Robert Pool never served in the military.
But as a young man he came of age during WWII, Korea and Vietnam and always admired those who went to war, men like Red Latham, a cousin who fought in the invasion of Normandy, Mac Dees, Jr., who was killed in Italy during World War II, and his wife Billie’s uncle, Gip Earnhardt, who was blinded and disabled by a landmine in that conflict.
As a football coach at Hernando High School in the 1960s, many of the boys he coached went to fight in the Vietnamese jungle. His eyes are cloudy as he thinks of them even today.
He recently counted more than 40 graves of veterans buried in cemeteries in and around the Eudora region.
âThere are a lot of well-buried men here who have served,â Pool said.
Pool was disappointed that there was no Veterans Memorial in Eudora to honor their memory, so three years ago he decided to do something about it.
He approached Simon and Lowry Dean, two brothers who both served in the military, about an idea he had to build a veterans monument near the three flag poles outside the Outfitters store in Eudora. Together they launched a fundraising campaign to make this a reality.
It was not easy. In fact, he almost gave up, thinking it would never be built. But this week, Pool’s dream came true.
Pool reunited with Simon and Lowry, and other veterans, guests and volunteers who allowed to admire the finished work.
The brick wall was recently repainted with two additional flag poles added, and the words âsome gave their allâ and âall gaveâ on opposite sides in plastic capital letters, accompanied by silhouettes of a kneeling soldier. and paying homage to his fallen comrades. .
âMy eyes popped when I saw it finished,â Pool said. “If you could have seen it before. The shrubs were dead and there was junk everywhere.
Pool thanked the volunteers who helped make this a reality
âMy role here is to thank you for what you put into it,â Pool said. âOtherwise, we wouldn’t have that. I can’t tell you how much I appreciate it. And I would like to thank the veterans and remember those who left and who served.
Pool reserved special praise for Teresa Brown, who donated her services to paint the wall. Brown’s son currently serves in the Marine Corps and his father was a helicopter pilot in Vietnam. Her husband’s uncle was Tom Hudner, Jr., a naval aviator who won the Congressional Medal of Honor after intentionally landing his plane in an attempt to save the life of his wingman, Jesse Brown, in the battle of the Chosin Reservoir during the Korean War. .
âWithout Teresa’s skills, we wouldn’t have anything,â Pool said. “She painted the wall and knew where to find the letters and did a hell of a job.”
Simon Dean, a U.S. Marine Corps Lance Corporal from Eudora who received Purple Heart injuries from shrapnel from a trap in Vietnam, said he was proud to have a memorial for veterans in Eudora.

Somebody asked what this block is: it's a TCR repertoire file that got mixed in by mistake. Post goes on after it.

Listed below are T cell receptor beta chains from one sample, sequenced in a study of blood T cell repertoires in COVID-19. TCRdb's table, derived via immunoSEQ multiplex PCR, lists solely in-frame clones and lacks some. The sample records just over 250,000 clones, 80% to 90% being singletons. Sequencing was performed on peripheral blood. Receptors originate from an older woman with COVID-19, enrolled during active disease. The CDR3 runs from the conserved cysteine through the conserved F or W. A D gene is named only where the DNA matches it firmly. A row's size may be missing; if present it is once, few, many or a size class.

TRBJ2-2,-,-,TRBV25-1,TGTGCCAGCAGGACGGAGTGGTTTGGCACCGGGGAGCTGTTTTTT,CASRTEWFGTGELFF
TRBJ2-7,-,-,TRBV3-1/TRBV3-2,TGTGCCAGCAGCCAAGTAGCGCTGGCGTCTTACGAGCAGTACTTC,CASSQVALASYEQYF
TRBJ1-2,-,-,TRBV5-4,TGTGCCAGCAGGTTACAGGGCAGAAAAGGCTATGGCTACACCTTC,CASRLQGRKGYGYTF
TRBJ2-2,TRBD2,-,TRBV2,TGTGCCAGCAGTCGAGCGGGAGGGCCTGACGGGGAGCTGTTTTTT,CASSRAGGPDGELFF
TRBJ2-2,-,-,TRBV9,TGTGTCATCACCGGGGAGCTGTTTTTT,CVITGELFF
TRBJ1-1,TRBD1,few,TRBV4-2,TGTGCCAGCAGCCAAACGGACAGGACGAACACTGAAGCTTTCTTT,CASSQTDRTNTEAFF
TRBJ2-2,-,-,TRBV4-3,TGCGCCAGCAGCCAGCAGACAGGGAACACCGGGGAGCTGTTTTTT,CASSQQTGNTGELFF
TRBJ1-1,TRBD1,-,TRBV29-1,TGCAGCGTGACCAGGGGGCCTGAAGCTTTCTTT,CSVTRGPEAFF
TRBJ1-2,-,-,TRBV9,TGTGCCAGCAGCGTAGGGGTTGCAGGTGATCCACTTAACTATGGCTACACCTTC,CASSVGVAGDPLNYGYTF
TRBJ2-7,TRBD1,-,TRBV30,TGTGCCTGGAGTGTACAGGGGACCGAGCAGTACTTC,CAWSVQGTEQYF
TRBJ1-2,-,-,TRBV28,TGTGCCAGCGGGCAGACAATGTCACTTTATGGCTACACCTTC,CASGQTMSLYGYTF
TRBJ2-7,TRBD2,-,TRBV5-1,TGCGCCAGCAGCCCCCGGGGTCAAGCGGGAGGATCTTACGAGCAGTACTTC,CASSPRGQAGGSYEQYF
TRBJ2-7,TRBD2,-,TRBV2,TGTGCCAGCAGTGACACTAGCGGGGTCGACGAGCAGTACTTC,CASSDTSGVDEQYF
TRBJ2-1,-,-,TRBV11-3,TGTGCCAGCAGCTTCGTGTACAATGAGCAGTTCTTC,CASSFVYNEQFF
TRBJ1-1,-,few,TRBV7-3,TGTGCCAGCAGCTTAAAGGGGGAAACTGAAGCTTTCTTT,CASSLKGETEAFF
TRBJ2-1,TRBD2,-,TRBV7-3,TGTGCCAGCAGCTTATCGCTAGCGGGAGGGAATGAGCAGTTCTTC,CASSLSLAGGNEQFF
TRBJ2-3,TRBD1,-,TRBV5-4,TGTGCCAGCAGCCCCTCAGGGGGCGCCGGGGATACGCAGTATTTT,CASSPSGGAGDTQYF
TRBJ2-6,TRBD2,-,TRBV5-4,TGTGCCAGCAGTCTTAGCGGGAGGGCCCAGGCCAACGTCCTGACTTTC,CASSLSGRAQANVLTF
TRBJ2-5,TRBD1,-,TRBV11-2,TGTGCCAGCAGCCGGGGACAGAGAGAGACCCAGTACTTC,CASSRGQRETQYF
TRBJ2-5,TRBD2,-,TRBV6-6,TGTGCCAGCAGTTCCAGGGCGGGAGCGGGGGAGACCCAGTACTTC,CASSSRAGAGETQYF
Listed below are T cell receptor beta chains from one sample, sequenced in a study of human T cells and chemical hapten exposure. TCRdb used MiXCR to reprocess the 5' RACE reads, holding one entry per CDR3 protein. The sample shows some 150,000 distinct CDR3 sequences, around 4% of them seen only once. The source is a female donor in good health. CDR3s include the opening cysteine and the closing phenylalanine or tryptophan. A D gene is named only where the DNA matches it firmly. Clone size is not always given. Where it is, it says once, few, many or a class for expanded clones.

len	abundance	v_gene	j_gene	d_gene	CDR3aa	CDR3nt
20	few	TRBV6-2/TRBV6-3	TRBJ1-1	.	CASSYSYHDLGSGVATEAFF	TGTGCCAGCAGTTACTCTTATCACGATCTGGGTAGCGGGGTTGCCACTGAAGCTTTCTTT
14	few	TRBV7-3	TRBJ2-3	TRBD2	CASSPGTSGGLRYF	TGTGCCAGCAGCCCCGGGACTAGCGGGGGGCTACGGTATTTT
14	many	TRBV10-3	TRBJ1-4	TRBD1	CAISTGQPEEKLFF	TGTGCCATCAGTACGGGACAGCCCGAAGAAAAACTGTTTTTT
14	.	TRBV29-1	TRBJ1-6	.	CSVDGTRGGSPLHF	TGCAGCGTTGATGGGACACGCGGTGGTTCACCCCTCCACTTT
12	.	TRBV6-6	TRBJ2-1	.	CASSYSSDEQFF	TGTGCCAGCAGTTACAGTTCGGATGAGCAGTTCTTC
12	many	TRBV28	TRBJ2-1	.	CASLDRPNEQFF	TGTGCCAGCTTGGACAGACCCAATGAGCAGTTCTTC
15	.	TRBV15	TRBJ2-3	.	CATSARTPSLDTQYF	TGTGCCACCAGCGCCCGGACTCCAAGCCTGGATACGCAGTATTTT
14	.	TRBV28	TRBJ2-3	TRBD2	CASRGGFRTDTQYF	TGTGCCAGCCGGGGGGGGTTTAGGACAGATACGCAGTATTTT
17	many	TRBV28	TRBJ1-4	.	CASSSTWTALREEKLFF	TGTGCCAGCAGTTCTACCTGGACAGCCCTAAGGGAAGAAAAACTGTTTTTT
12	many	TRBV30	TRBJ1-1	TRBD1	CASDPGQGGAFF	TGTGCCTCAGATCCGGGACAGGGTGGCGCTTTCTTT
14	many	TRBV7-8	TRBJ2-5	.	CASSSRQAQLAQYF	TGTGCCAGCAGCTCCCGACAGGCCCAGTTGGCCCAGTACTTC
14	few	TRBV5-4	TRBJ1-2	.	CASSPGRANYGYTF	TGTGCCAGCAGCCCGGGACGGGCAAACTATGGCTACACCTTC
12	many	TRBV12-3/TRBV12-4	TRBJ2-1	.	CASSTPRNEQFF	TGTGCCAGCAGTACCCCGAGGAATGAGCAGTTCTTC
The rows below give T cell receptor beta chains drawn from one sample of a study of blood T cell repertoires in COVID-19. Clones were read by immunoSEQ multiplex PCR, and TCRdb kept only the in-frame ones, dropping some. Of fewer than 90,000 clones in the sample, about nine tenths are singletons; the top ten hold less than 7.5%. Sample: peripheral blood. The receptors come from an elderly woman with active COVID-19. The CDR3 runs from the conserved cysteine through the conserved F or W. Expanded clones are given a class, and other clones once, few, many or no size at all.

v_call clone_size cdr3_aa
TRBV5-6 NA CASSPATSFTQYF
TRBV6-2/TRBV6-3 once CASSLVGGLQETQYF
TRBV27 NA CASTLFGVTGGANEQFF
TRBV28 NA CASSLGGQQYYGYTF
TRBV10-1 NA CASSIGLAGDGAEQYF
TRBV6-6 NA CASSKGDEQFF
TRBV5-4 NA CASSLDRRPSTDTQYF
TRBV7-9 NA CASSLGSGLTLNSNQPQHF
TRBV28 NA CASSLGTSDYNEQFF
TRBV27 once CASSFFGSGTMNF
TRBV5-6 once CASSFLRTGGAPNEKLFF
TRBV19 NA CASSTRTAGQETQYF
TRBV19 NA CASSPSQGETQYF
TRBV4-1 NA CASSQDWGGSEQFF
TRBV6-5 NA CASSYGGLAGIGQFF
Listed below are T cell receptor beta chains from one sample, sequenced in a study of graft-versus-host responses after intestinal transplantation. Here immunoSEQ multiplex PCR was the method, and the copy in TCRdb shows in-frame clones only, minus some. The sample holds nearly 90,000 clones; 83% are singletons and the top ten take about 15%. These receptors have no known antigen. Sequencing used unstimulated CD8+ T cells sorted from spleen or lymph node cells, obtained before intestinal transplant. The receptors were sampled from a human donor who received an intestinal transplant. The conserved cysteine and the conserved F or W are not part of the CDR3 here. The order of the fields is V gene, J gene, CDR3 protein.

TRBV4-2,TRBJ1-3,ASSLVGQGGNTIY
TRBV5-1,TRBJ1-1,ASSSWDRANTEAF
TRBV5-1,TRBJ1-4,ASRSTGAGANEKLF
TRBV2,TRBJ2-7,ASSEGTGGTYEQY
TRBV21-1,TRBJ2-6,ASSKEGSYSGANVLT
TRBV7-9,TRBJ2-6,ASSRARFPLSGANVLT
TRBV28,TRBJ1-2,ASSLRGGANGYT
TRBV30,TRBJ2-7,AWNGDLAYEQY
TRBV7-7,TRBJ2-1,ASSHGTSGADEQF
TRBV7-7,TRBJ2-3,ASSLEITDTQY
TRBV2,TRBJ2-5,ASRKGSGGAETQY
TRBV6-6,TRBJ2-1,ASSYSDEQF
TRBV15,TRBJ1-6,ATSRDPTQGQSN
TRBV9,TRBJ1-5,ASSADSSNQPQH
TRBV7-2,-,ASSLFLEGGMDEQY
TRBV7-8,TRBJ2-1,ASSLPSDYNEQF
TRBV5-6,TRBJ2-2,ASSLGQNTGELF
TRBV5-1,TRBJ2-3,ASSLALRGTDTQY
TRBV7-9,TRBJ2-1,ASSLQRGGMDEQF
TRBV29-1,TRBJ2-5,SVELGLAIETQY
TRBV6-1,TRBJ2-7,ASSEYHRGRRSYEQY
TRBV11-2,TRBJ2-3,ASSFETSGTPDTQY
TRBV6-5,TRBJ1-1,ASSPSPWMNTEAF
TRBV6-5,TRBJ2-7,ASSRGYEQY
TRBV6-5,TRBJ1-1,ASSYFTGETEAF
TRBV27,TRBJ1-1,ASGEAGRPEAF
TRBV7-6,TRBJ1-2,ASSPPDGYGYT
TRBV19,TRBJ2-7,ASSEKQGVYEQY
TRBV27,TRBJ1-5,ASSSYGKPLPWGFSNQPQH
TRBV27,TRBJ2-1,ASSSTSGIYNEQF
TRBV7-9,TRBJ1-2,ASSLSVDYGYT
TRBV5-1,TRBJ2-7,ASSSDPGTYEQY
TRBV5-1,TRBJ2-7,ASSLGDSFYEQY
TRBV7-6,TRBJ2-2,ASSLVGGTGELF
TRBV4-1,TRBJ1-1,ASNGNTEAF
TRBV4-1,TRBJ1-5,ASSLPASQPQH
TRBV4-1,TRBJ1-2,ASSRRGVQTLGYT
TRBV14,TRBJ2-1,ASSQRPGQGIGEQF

âIt turned out better than I expected,â said Simon. âI thank those who did the painting and the cutouts. I did not do much. I had a crawler excavator and a front loader and I pulled the bushes and things like that. But I haven’t done anything that requires talent. Lots of people attended and we are proud to have it. “
Lowry Dean said they owe Pool a debt of gratitude for leading the effort and sticking to it until the end.
âHe stayed with us and got some people interested enough to do something with it,â Lowry said. âThank you Lord, we have people who will stand up for America and Robert Pool. He started setting us on fire and we had a great turnout.
He also acknowledged DeSoto County District 4 Supervisor Lee Caldwell, who obtained use of the property on the county’s right-of-way.
âShe sent surveyors to see it,â Lowry said. âSo I want to thank everyone who participated. We have received many favorable comments on this matter. I am proud to be an American. I am proud to live in Eudora, Mississippi. And proud to have given to my family and others who are my friends who have helped make America great and keep it great. “
Caldwell, who came from a military family, said she was grateful to Pool and the volunteers who helped build the memorial, as well as the military men and women who served and continue to serve.
âIn this world, we have people who talk and we have people who do,â Caldwell said. âThese people here are doers. It was a dream of Mr. Robert Pool. And he did it to honor our veterans and our nation, and I will be eternally grateful and to all of you who support our military. That is why we have the freedom to be here today.
World War II veteran Olin Pickens, who spent more than two years as a prisoner of war and will be celebrating his 100th birthday in December, said he was impressed with the memorial.
âIt’s really good,â Pickens said. “I never thought I would live until the end of the war, let alone my 100th birthday. It is a beautiful tribute to all of us.”